Water Center, The
Ferrihydrite enrichment in the rhizosphere of unsaturated soil improves nutrient retention while limiting arsenic and uranium plant uptake
Date of this Version
Published in Science of the Total Environment 806 (2022) 150967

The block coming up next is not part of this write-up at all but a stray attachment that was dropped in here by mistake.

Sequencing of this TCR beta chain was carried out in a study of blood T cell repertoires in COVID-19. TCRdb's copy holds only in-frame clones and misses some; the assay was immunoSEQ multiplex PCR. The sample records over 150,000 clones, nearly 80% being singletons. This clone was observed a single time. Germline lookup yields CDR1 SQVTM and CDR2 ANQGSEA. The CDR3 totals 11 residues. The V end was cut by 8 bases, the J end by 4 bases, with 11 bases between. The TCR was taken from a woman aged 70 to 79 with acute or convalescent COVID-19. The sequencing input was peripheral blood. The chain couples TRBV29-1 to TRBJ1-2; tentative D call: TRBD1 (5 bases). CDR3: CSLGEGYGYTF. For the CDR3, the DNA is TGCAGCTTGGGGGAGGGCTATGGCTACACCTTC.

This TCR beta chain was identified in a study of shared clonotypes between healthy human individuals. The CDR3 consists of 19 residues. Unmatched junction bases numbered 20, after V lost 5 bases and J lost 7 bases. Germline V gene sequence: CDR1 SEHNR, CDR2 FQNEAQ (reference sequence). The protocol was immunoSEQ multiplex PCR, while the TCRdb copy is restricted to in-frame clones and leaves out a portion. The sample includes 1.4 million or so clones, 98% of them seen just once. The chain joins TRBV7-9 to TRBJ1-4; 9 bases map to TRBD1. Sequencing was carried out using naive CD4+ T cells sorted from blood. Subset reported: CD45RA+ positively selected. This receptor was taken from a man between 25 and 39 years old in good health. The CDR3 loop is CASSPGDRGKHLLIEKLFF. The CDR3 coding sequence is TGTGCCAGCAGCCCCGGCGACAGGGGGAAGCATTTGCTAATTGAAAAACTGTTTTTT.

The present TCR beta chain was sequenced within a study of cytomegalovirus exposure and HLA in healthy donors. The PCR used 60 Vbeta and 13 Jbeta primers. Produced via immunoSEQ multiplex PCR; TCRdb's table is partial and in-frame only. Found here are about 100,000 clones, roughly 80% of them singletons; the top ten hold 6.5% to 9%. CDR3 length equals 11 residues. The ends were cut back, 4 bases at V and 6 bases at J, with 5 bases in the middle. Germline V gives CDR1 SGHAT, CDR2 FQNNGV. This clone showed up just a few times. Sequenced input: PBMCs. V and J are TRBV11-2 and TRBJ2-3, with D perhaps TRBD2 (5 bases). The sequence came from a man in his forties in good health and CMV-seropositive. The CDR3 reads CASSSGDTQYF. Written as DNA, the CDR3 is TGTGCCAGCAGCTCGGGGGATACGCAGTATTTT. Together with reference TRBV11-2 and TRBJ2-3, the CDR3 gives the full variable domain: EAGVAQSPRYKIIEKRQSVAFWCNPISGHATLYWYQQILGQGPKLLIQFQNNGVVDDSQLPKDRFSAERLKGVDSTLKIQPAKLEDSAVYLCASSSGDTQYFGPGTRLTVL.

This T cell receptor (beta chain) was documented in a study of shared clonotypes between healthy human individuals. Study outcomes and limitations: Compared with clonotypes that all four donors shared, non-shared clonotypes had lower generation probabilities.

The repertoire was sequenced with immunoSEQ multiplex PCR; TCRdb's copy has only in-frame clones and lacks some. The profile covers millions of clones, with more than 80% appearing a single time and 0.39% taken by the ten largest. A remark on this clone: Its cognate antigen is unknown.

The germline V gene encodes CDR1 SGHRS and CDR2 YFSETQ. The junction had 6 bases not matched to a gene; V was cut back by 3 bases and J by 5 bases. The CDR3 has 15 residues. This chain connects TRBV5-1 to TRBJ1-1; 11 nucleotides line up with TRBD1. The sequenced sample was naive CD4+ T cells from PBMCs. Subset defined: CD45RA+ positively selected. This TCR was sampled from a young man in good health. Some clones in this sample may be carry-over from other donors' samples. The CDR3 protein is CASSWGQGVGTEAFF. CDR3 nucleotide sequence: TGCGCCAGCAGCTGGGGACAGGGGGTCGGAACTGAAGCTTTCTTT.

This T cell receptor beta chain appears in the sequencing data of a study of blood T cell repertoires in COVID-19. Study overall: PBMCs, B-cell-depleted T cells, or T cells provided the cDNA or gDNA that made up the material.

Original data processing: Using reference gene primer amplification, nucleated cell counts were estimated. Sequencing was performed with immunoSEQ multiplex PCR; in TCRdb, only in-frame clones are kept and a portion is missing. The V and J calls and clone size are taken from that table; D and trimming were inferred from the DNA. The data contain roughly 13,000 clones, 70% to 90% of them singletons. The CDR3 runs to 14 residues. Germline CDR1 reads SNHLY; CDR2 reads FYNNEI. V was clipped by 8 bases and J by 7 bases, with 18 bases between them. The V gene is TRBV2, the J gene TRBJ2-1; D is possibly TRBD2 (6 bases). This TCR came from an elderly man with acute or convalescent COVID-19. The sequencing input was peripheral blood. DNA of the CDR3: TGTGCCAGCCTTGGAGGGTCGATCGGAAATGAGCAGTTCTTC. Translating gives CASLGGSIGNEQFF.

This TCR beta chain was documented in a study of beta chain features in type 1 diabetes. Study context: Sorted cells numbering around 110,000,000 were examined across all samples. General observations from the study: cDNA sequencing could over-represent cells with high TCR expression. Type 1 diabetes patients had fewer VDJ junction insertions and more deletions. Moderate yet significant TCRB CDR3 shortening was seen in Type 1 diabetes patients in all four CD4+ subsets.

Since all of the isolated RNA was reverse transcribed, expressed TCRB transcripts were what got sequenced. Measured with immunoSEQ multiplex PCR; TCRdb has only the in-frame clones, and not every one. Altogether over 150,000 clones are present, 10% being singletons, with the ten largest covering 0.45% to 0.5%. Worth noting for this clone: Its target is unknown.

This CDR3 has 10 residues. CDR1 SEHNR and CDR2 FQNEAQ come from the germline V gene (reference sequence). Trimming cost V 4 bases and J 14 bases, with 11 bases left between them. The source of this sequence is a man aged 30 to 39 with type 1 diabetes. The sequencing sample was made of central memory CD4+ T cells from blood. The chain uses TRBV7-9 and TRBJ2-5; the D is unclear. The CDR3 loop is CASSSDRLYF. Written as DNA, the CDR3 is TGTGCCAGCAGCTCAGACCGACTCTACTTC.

Improvement of nutrient use efficiency and limiting trace elements such as arsenic and uranium bioavailability is critical for sustainable agriculture and food safety. Arsenic and uranium possess different properties and mobility in soils, which complicates the effort to reduce their uptake by plants. Here, we postulate that unsaturated soil amended with ferrihydrite nanominerals leads to improved nutrient retention and helps reduce uptake of these geogenic contaminants. Unsaturated soil is primarily oxic and can provide a stable environment for ferrihydrite nanominerals. To demonstrate the utility of ferrihydrite soil amendment, maize was grown in an unsaturated agricultural soil that is known to contain geogenic arsenic and uranium. The soil was maintained at a gravimetric moisture content of 15.1 ± 2.5%, typical of periodically irrigated soils of the US Corn Belt. Synthetic 2-line ferrihydrite was used in low doses as a soil amendment at three levels (0.00% w/w (control), 0.05% w/w and 0.10% w/w). Further, the irrigation water was fortified (~50 μg L-1 each) with elevated arsenic and uranium levels. Plant dry biomass at maturity was ~13.5% higher than that grown in soil not receiving ferrihydrite, indicating positive impact of ferrihydrite on plant growth. Arsenic and uranium concentrations in maize crops (root, shoot and grain combined) were ~ 20% lower in amended soils than that in control soils. Our findings suggest that the addition of low doses of iron nanomineral soil amendment can positively influence rhizosphere geochemical processes, enhancing nutrient plant availability and reduce trace contaminants plant uptake in sprinkler irrigated agroecosystem, which is 55% of total irrigated area in the United States.
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